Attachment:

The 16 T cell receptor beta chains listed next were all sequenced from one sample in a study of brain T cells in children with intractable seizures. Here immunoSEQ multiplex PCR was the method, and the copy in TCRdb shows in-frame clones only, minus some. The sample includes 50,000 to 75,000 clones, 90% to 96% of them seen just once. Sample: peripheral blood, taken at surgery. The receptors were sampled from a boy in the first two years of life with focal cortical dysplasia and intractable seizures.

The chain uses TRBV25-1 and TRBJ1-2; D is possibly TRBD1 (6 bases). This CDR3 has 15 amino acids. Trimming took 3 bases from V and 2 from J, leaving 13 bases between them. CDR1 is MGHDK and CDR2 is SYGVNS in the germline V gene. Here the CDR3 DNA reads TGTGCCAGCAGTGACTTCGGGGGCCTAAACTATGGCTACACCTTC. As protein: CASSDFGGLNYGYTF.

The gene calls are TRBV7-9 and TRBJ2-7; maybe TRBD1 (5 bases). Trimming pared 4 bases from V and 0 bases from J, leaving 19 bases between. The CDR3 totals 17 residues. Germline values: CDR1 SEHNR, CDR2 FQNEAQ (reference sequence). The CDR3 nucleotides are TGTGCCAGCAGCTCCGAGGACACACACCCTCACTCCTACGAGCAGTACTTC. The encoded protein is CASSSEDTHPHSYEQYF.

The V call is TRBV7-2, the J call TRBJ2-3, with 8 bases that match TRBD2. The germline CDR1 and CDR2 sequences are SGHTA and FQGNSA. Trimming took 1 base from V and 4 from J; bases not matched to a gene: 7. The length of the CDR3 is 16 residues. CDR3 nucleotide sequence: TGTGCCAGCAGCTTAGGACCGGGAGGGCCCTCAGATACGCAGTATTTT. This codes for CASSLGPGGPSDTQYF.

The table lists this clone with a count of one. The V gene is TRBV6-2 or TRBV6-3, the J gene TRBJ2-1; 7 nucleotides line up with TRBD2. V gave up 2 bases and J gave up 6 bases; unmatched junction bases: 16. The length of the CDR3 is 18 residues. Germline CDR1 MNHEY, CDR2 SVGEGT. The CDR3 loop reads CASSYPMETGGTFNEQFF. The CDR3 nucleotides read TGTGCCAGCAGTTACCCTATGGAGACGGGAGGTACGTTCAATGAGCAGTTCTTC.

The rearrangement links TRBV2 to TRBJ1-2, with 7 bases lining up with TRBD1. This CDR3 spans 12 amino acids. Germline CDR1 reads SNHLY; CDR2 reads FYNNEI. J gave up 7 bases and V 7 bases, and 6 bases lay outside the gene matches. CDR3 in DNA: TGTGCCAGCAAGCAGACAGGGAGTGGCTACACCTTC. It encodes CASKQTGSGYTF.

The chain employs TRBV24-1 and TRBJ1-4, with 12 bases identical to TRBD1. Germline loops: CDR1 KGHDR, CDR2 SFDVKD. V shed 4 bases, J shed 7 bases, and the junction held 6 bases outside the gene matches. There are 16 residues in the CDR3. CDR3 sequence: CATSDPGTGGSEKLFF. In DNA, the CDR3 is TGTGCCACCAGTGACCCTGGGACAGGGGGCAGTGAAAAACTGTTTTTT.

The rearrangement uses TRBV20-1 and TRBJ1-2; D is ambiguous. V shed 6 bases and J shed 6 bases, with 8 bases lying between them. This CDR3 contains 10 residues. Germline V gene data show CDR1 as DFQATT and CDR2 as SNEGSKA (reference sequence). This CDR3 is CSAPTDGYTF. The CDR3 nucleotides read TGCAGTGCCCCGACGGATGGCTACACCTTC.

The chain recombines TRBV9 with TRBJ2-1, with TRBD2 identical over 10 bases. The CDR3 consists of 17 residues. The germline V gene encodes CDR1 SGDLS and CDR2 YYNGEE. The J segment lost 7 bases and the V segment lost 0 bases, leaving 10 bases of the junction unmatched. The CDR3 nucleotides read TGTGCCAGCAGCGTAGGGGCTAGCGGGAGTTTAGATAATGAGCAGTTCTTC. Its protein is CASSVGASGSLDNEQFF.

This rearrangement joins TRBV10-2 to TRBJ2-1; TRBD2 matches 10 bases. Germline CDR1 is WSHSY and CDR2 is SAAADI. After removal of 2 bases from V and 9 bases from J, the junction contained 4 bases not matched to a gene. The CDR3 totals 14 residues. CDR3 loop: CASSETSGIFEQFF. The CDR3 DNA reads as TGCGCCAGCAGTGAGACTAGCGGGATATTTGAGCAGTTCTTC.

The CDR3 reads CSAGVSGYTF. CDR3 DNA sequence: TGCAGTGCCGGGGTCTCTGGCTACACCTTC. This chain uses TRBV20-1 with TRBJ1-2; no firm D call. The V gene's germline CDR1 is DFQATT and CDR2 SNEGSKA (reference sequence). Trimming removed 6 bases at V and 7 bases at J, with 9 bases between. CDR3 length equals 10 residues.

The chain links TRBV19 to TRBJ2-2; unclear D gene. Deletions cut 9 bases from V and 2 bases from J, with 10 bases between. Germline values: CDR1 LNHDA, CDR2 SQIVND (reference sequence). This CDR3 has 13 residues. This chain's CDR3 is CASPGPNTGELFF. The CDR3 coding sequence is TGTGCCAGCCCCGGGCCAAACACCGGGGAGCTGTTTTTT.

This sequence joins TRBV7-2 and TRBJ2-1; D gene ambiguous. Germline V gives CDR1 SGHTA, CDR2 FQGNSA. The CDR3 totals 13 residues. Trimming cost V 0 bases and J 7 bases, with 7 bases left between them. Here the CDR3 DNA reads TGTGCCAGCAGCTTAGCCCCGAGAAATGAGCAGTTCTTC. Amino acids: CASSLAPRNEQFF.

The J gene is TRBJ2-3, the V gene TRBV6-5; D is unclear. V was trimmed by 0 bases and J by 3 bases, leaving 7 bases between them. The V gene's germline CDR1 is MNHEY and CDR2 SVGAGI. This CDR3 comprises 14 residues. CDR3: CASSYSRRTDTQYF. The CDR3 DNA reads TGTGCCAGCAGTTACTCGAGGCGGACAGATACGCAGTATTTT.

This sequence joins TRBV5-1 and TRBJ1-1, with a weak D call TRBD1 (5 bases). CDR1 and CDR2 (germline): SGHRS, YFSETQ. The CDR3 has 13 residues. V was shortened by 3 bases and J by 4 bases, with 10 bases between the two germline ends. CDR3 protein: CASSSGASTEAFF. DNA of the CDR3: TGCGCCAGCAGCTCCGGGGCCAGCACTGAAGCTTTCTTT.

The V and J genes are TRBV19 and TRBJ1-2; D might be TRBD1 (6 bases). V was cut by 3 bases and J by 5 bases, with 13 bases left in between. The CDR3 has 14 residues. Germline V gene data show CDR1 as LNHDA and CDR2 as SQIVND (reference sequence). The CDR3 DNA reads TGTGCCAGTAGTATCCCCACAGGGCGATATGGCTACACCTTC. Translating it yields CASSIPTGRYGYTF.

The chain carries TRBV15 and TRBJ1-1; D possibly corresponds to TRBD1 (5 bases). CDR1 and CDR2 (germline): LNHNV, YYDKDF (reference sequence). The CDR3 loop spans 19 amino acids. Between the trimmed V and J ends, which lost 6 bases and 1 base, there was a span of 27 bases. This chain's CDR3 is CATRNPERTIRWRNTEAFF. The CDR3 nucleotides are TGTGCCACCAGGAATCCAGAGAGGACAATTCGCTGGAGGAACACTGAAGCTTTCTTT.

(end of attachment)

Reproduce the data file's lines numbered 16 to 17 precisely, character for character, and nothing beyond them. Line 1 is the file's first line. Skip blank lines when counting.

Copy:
The V and J genes are TRBV19 and TRBJ1-2; D might be TRBD1 (6 bases). V was cut by 3 bases and J by 5 bases, with 13 bases left in between. The CDR3 has 14 residues. Germline V gene data show CDR1 as LNHDA and CDR2 as SQIVND (reference sequence). The CDR3 DNA reads TGTGCCAGTAGTATCCCCACAGGGCGATATGGCTACACCTTC. Translating it yields CASSIPTGRYGYTF.

The chain carries TRBV15 and TRBJ1-1; D possibly corresponds to TRBD1 (5 bases). CDR1 and CDR2 (germline): LNHNV, YYDKDF (reference sequence). The CDR3 loop spans 19 amino acids. Between the trimmed V and J ends, which lost 6 bases and 1 base, there was a span of 27 bases. This chain's CDR3 is CATRNPERTIRWRNTEAFF. The CDR3 nucleotides are TGTGCCACCAGGAATCCAGAGAGGACAATTCGCTGGAGGAACACTGAAGCTTTCTTT.